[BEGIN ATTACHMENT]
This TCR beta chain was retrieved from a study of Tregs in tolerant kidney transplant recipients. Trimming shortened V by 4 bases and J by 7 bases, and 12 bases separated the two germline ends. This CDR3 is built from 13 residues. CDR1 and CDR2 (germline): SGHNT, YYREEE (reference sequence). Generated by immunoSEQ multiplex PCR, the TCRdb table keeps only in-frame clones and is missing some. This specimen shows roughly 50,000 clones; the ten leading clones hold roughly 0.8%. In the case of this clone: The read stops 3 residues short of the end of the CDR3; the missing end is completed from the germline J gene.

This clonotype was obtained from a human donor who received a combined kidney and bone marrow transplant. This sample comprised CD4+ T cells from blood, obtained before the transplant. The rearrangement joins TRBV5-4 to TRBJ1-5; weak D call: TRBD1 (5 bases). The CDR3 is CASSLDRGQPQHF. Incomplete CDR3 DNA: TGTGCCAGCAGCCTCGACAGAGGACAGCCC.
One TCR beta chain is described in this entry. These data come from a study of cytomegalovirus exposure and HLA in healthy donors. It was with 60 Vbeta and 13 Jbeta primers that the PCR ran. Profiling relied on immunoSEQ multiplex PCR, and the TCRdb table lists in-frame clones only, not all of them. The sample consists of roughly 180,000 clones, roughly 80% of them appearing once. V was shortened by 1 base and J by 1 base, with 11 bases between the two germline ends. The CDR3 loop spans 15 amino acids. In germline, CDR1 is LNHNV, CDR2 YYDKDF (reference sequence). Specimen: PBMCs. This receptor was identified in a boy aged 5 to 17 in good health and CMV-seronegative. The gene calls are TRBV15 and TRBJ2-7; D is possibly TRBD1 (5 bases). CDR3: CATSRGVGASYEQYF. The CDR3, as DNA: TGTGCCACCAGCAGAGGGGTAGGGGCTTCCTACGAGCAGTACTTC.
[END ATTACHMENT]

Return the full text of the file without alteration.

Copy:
This TCR beta chain was retrieved from a study of Tregs in tolerant kidney transplant recipients. Trimming shortened V by 4 bases and J by 7 bases, and 12 bases separated the two germline ends. This CDR3 is built from 13 residues. CDR1 and CDR2 (germline): SGHNT, YYREEE (reference sequence). Generated by immunoSEQ multiplex PCR, the TCRdb table keeps only in-frame clones and is missing some. This specimen shows roughly 50,000 clones; the ten leading clones hold roughly 0.8%. In the case of this clone: The read stops 3 residues short of the end of the CDR3; the missing end is completed from the germline J gene.

This clonotype was obtained from a human donor who received a combined kidney and bone marrow transplant. This sample comprised CD4+ T cells from blood, obtained before the transplant. The rearrangement joins TRBV5-4 to TRBJ1-5; weak D call: TRBD1 (5 bases). The CDR3 is CASSLDRGQPQHF. Incomplete CDR3 DNA: TGTGCCAGCAGCCTCGACAGAGGACAGCCC.
One TCR beta chain is described in this entry. These data come from a study of cytomegalovirus exposure and HLA in healthy donors. It was with 60 Vbeta and 13 Jbeta primers that the PCR ran. Profiling relied on immunoSEQ multiplex PCR, and the TCRdb table lists in-frame clones only, not all of them. The sample consists of roughly 180,000 clones, roughly 80% of them appearing once. V was shortened by 1 base and J by 1 base, with 11 bases between the two germline ends. The CDR3 loop spans 15 amino acids. In germline, CDR1 is LNHNV, CDR2 YYDKDF (reference sequence). Specimen: PBMCs. This receptor was identified in a boy aged 5 to 17 in good health and CMV-seronegative. The gene calls are TRBV15 and TRBJ2-7; D is possibly TRBD1 (5 bases). CDR3: CATSRGVGASYEQYF. The CDR3, as DNA: TGTGCCACCAGCAGAGGGGTAGGGGCTTCCTACGAGCAGTACTTC.